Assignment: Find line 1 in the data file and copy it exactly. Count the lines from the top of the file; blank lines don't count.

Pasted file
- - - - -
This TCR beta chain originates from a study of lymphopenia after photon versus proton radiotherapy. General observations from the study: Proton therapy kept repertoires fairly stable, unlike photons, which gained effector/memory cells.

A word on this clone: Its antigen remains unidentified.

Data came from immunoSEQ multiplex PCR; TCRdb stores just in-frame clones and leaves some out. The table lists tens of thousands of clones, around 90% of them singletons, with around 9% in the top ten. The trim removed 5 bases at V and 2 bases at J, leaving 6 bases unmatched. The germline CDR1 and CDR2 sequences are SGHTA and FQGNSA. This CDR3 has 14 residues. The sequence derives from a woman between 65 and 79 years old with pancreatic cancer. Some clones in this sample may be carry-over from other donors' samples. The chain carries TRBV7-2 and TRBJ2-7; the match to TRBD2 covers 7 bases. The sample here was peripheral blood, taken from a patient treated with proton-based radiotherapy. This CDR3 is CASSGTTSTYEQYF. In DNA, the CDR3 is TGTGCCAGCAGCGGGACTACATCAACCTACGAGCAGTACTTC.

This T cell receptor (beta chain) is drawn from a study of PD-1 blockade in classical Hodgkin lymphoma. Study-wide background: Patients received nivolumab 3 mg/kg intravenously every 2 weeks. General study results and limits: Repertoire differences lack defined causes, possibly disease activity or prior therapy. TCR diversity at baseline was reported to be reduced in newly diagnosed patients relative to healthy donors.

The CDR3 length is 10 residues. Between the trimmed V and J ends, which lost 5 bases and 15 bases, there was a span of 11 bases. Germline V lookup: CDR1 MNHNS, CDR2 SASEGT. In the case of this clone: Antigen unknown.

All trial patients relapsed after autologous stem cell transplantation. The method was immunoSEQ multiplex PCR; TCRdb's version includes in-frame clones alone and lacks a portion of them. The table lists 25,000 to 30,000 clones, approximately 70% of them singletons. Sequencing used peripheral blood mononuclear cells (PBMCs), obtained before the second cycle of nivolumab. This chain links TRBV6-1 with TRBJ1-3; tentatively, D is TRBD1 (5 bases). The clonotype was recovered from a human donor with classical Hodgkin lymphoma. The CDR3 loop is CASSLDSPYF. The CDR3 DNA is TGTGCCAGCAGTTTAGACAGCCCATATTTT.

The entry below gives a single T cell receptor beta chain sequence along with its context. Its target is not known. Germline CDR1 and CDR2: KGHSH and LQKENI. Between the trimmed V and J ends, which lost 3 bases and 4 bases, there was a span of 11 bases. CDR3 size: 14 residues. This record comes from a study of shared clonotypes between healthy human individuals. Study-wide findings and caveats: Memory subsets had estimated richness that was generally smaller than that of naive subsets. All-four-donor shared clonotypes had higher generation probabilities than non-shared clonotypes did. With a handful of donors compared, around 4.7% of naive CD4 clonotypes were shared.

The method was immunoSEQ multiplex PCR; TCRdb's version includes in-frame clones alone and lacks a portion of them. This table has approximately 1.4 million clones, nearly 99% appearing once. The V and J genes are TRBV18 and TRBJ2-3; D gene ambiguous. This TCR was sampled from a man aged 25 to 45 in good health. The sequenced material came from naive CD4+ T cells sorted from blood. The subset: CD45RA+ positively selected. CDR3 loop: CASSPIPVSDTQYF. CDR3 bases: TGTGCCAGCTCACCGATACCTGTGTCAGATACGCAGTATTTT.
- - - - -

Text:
This TCR beta chain originates from a study of lymphopenia after photon versus proton radiotherapy. General observations from the study: Proton therapy kept repertoires fairly stable, unlike photons, which gained effector/memory cells.